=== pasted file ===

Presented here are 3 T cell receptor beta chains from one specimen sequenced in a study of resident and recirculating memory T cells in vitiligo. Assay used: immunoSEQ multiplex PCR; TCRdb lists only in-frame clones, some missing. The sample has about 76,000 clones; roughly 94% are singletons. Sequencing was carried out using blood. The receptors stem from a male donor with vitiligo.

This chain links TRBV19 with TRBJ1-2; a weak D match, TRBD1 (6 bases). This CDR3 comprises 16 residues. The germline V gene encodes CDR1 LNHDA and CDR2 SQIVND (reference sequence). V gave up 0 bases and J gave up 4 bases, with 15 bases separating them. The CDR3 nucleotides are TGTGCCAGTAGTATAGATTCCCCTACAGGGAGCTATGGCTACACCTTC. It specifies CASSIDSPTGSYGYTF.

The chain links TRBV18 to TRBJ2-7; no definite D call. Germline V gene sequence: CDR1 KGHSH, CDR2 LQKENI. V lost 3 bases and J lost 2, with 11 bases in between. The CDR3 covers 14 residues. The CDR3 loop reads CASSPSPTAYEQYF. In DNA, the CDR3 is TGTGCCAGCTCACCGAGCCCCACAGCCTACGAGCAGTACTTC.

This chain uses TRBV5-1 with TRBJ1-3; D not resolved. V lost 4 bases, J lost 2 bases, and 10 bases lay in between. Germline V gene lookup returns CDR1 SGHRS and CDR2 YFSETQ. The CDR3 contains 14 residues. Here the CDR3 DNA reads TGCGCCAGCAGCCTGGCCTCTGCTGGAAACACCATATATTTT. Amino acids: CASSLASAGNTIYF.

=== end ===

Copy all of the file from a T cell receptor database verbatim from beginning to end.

Presented here are 3 T cell receptor beta chains from one specimen sequenced in a study of resident and recirculating memory T cells in vitiligo. Assay used: immunoSEQ multiplex PCR; TCRdb lists only in-frame clones, some missing. The sample has about 76,000 clones; roughly 94% are singletons. Sequencing was carried out using blood. The receptors stem from a male donor with vitiligo.

This chain links TRBV19 with TRBJ1-2; a weak D match, TRBD1 (6 bases). This CDR3 comprises 16 residues. The germline V gene encodes CDR1 LNHDA and CDR2 SQIVND (reference sequence). V gave up 0 bases and J gave up 4 bases, with 15 bases separating them. The CDR3 nucleotides are TGTGCCAGTAGTATAGATTCCCCTACAGGGAGCTATGGCTACACCTTC. It specifies CASSIDSPTGSYGYTF.

The chain links TRBV18 to TRBJ2-7; no definite D call. Germline V gene sequence: CDR1 KGHSH, CDR2 LQKENI. V lost 3 bases and J lost 2, with 11 bases in between. The CDR3 covers 14 residues. The CDR3 loop reads CASSPSPTAYEQYF. In DNA, the CDR3 is TGTGCCAGCTCACCGAGCCCCACAGCCTACGAGCAGTACTTC.

This chain uses TRBV5-1 with TRBJ1-3; D not resolved. V lost 4 bases, J lost 2 bases, and 10 bases lay in between. Germline V gene lookup returns CDR1 SGHRS and CDR2 YFSETQ. The CDR3 contains 14 residues. Here the CDR3 DNA reads TGCGCCAGCAGCCTGGCCTCTGCTGGAAACACCATATATTTT. Amino acids: CASSLASAGNTIYF.